36. 36.
    Soomro, K., Idrees, H., Shah, M.: Action localization in videos through context walk. In: Proceedings of the IEEE International Conference on Computer Vision, pp. 3280–3288 (2015)Google Scholar
  37. 37.
    Soomro, K., Idrees, H., Shah, M.: Predicting the where and what of actors and actions through online action localization. In: Proceedings of the IEEE Conference on Computer Vision and Pattern Recognition, pp. 2648–2657 (2016)Google Scholar
  38. 38.
    Soomro, K., Shah, M.: Unsupervised action discovery and localization in videos. In: Proceedings of the IEEE International Conference on Computer Vision, pp. 696–705 (2017)Google Scholar
  39. 39.
    Soomro, K., Zamir, A.R., Shah, M.: Ucf101: a dataset of 101 human actions classes from videos in the wild. arXiv preprint arXiv:1212.0402 (2012)
  40. 40.
    Tian, Y., Sukthankar, R., Shah, M.: Spatiotemporal deformable part models for action detection. In: Proceedings of the IEEE Conference on Computer Vision and Pattern Recognition, pp. 2642–2649 (2013)Google Scholar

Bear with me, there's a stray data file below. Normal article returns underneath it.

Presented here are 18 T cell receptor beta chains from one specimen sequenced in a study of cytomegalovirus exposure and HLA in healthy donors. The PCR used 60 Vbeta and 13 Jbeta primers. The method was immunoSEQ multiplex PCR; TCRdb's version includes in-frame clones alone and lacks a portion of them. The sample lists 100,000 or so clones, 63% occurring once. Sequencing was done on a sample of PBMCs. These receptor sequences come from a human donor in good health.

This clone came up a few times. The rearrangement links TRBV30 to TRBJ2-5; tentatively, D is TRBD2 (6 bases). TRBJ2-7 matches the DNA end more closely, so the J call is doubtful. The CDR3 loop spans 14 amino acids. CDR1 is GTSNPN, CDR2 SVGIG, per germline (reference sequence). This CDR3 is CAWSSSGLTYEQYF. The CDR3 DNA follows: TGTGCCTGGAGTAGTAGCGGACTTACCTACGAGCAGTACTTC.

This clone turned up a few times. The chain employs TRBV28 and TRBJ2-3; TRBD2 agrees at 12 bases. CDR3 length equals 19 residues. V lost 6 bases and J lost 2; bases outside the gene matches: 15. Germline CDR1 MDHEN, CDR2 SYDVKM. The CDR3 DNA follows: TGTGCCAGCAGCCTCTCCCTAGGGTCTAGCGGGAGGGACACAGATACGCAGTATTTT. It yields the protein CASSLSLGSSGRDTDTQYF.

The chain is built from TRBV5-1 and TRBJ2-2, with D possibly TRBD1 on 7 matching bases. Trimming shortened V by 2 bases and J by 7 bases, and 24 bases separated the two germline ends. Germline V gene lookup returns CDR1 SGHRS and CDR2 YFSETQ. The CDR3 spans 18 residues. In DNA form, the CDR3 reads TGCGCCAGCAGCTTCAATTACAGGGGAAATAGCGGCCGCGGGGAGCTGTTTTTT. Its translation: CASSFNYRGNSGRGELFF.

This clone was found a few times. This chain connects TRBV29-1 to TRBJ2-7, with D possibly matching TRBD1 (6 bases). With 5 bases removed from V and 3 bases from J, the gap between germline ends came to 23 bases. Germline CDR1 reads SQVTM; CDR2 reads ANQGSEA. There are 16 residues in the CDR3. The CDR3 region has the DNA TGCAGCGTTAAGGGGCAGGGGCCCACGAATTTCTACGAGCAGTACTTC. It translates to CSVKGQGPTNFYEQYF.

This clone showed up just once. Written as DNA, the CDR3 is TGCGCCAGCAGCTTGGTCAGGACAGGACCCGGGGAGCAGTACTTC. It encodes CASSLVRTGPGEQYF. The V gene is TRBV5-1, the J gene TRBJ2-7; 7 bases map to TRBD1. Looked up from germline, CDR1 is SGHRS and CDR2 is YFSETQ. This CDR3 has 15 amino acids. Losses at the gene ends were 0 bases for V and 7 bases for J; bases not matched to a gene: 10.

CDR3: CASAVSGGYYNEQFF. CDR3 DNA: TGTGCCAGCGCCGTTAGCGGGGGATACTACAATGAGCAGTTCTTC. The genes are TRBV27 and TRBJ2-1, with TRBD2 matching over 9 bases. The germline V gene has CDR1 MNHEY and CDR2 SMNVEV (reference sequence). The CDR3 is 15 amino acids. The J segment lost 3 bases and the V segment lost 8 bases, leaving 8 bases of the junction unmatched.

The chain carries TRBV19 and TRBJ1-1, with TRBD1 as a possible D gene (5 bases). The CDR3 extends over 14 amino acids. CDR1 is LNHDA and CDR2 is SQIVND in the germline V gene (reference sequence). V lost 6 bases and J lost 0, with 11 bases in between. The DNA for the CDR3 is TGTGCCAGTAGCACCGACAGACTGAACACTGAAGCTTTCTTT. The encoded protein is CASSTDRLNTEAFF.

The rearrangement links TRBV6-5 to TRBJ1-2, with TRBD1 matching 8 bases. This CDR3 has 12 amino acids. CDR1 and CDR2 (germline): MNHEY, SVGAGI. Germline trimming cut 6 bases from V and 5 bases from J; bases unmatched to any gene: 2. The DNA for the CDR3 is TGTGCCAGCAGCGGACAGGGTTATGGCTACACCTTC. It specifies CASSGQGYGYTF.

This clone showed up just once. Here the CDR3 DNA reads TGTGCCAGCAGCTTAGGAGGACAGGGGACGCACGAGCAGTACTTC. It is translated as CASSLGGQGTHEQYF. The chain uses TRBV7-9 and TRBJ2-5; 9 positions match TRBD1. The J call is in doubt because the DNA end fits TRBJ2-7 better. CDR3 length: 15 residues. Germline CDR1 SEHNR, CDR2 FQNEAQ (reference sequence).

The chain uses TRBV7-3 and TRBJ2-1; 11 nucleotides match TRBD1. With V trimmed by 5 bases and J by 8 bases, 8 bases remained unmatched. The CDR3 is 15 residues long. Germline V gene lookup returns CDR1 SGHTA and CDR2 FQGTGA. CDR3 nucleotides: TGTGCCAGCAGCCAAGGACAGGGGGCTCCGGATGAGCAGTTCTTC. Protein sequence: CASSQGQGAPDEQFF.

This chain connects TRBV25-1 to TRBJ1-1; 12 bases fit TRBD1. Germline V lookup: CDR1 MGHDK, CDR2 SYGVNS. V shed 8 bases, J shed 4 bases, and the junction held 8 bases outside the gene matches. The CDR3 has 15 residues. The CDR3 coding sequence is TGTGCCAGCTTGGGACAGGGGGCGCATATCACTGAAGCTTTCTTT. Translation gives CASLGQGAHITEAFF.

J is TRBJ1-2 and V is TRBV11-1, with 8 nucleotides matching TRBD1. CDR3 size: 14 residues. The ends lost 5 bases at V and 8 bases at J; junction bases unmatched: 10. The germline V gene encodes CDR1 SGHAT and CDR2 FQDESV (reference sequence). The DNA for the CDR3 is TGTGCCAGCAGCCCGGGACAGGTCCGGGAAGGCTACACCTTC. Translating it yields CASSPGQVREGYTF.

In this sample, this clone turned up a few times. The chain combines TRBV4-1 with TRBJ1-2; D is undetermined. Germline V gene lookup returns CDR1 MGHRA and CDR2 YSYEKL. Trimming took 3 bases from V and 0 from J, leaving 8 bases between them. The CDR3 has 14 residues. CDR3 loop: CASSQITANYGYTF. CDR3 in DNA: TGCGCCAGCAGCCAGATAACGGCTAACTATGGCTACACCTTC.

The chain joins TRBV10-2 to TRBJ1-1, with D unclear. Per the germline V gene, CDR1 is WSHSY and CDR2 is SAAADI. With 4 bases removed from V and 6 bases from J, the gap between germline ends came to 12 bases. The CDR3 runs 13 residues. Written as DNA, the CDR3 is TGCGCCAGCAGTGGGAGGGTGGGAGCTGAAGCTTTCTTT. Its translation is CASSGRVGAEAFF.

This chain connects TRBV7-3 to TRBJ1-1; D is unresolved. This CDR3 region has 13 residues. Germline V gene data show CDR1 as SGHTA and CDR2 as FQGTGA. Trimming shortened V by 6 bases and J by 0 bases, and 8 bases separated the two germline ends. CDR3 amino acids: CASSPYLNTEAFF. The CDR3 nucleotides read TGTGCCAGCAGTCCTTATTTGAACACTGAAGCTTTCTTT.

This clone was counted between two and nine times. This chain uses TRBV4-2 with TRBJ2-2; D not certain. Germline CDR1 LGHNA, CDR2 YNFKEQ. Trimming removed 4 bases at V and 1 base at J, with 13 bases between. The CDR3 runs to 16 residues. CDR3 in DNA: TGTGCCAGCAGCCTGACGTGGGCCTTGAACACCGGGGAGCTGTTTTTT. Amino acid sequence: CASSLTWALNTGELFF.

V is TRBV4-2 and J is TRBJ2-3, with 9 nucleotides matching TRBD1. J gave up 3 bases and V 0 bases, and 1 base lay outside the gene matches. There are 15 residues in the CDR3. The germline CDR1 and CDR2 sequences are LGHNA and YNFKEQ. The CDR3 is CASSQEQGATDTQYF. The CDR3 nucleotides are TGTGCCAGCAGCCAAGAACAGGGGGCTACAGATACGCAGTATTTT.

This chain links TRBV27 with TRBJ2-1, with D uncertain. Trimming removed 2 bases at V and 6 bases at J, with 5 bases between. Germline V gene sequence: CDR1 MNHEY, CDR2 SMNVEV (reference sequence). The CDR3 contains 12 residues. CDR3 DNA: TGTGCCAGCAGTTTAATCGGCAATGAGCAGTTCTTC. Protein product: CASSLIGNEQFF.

41. 41.
    Tipper, S.P., Lortie, C., Baylis, G.C.: Selective reaching: evidence for action-centered attention. J. Exp. Psychol.: Hum. Percept. Perform. 18(4), 891 (1992)Google Scholar
  42. 42.
    Tran, D., Yuan, J.: Optimal spatio-temporal path discovery for video event detection. In: CVPR 2011, pp. 3321–3328. IEEE (2011)Google Scholar
  43. 43.
    Tran, D., Yuan, J.: Max-margin structured output regression for spatio-temporal action localization. In: Advances in Neural Information Processing Systems, pp. 350–358 (2012)Google Scholar
  44. 44.
    Uijlings, J.R., Van De Sande, K.E., Gevers, T., Smeulders, A.W.: Selective search for object recognition. Int. J. Comput. Vis. (IJCV) 104(2), 154–171 (2013)CrossRefGoogle Scholar
  45. 45.
    Van Gemert, J.C., Jain, M., Gati, E., Snoek, C.G., et al.: APT: action localization proposals from dense trajectories. In: BMVC, vol. 2, p. 4 (2015)Google Scholar
  46. 46.